In PieceWork’s ninth edition of Knitting Traditions, we explore the practical and creative evolution of knitting. Beginning with a visit to the Orkney Islands, we learn how gansey and lace stitch designs evolved there both through everyday life and because of its particular geography. Then we sail to The Netherlands where, through the colorful lives of fisherfolk, ganseys and their stitch patterns developed into a rich Dutch tradition full of its own symbolism and history.
And there are other sorts of adaptions in this issue. You will discover how one knitter used an eighteenth-century embroidery pattern as inspiration for a stunning colorwork mitten design. Another knitter translated a 1920s golf stocking pattern into a stylish, yet practical, liner for a pair of Wellington boots. And yet another knitter acquired an intriguing pair of slippers at a farmer’s market that were knitted in Iran with handspun yarn. She reverse engineered a sweet pattern perfectly connecting cultural tradition with contemporary design. Galina A. Khmeleva combined elements of Orenburg knitting with Scandinavian design to create the gorgeous shawl that graces our cover.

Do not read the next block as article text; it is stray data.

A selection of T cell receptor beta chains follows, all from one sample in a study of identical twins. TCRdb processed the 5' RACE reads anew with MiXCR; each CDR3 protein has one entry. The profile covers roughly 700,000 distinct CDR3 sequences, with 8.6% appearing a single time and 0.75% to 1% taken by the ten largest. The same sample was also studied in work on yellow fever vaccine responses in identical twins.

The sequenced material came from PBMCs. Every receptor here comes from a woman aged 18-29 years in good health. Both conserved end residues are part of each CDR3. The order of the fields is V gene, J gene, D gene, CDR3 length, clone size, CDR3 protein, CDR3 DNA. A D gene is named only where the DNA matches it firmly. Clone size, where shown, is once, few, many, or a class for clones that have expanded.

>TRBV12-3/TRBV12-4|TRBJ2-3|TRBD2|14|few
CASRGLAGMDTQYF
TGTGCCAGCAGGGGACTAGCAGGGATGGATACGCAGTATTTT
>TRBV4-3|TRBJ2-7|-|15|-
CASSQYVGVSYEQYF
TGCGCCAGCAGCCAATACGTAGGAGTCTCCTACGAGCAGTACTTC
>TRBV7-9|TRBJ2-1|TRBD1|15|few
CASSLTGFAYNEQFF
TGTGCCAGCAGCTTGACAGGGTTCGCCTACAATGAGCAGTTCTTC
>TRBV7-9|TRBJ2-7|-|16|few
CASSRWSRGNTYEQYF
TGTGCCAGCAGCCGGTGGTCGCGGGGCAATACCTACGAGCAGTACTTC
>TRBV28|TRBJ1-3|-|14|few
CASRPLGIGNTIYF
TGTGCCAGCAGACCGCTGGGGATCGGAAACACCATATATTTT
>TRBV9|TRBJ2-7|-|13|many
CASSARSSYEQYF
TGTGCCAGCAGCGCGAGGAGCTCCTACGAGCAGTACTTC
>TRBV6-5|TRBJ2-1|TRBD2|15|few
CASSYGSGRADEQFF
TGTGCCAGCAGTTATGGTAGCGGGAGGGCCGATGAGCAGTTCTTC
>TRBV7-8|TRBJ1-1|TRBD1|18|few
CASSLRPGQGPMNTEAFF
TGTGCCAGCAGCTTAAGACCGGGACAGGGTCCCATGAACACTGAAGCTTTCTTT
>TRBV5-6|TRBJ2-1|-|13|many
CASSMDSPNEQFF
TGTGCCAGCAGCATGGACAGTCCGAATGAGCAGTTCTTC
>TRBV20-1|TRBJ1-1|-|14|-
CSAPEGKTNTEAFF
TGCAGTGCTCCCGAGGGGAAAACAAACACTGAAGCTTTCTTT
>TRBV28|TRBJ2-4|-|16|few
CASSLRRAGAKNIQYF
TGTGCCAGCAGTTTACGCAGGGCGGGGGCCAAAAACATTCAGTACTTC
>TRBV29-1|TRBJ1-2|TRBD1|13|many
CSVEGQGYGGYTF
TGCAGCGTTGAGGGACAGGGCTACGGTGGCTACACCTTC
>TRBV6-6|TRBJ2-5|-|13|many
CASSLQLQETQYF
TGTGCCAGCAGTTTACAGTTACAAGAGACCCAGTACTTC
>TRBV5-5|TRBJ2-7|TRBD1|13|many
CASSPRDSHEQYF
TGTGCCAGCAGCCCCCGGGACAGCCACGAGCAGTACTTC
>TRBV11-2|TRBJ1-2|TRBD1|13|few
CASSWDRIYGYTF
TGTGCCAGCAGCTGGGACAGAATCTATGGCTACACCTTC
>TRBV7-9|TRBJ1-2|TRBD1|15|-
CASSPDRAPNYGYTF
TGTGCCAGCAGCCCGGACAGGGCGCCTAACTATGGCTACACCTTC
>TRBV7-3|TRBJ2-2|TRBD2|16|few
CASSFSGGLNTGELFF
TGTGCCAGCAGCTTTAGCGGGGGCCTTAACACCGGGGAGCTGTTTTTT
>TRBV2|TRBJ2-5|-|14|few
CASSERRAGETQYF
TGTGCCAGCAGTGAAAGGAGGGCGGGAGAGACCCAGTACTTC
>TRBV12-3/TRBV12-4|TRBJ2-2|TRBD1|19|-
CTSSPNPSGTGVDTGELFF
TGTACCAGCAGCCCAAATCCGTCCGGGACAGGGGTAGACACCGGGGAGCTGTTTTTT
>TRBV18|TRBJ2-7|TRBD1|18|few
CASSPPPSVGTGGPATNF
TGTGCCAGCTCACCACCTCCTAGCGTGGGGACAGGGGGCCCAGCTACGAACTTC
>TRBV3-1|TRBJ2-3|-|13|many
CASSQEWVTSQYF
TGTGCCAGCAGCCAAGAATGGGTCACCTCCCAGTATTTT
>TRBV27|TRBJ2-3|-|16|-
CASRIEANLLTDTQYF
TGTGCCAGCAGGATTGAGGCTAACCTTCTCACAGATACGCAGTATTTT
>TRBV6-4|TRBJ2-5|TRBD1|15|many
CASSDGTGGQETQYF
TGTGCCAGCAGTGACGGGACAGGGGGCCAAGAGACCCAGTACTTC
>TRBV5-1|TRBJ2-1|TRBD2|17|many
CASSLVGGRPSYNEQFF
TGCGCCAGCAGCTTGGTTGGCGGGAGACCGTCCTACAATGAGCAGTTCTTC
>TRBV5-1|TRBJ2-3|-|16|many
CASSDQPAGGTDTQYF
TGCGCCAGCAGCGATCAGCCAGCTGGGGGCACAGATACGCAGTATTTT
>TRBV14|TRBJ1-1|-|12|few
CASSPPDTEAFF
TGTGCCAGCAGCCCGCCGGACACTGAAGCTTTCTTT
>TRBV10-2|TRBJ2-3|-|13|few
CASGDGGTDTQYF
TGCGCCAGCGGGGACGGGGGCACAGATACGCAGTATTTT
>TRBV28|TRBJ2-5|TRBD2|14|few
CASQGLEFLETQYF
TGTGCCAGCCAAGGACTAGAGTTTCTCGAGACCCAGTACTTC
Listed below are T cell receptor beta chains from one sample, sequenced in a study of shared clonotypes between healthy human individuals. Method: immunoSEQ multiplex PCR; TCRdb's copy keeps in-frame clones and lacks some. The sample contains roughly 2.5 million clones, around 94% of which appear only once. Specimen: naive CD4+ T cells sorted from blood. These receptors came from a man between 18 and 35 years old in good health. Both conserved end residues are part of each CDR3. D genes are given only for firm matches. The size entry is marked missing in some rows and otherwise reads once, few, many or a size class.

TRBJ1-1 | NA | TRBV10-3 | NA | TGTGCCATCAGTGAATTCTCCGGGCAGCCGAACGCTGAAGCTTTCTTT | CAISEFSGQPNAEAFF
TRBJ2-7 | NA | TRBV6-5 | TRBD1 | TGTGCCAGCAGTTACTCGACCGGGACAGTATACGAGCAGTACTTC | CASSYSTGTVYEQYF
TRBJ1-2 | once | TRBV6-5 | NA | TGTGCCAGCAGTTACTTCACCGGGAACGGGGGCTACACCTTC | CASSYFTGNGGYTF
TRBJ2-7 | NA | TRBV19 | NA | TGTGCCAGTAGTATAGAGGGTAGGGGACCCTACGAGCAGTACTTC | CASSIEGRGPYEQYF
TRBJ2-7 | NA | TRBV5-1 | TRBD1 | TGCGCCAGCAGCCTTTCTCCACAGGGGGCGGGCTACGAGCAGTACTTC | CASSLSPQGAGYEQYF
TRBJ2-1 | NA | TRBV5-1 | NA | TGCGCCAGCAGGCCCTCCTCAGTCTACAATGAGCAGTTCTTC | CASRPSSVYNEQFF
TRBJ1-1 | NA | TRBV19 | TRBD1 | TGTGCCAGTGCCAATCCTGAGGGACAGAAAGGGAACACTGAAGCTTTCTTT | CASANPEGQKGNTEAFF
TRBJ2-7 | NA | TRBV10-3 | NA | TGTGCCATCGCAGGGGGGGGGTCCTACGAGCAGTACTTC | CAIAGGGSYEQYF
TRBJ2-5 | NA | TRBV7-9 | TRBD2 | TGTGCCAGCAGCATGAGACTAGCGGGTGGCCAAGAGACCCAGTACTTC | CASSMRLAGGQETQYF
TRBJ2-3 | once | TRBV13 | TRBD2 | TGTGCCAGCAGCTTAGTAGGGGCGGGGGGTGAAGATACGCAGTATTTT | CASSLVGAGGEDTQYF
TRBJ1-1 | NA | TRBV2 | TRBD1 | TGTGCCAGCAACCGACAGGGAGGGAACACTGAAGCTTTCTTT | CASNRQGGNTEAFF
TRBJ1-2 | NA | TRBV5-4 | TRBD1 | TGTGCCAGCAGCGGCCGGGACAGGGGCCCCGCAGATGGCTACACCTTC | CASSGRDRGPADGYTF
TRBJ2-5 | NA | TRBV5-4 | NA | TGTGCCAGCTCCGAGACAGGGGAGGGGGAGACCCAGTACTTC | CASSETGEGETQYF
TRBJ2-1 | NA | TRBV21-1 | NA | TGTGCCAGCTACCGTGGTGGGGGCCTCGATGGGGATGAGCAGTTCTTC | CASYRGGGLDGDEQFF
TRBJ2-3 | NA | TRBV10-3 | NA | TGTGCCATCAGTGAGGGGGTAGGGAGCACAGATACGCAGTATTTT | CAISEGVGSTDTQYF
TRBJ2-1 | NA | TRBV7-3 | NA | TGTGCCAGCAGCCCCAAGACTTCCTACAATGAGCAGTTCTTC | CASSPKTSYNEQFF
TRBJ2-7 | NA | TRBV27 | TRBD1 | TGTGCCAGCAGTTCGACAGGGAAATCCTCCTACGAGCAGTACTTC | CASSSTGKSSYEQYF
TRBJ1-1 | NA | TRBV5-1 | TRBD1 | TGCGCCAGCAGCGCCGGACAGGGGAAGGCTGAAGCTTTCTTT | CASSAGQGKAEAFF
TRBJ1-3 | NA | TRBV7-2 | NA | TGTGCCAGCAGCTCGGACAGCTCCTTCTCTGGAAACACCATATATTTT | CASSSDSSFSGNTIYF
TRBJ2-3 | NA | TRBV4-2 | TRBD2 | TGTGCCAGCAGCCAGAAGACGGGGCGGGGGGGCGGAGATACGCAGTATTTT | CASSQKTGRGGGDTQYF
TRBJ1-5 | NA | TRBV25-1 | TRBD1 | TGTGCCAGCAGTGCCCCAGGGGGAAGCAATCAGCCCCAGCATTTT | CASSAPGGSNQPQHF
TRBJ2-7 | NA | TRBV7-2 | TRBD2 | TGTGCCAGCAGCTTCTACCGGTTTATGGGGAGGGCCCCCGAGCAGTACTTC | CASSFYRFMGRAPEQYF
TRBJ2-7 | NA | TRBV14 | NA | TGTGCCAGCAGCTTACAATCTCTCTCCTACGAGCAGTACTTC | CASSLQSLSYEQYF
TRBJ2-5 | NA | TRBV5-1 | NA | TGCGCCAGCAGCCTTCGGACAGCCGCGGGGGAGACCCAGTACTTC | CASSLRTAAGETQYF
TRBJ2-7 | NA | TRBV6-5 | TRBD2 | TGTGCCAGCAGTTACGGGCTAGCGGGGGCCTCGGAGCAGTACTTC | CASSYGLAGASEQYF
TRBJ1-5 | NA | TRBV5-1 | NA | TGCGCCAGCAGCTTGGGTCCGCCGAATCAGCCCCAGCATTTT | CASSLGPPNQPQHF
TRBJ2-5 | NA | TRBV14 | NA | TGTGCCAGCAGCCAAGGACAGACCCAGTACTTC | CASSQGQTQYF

In this issue, I hope that you’ll discover your own knitting connections through the people and their land, the culture, the history, and best of all, the beautiful knitwear.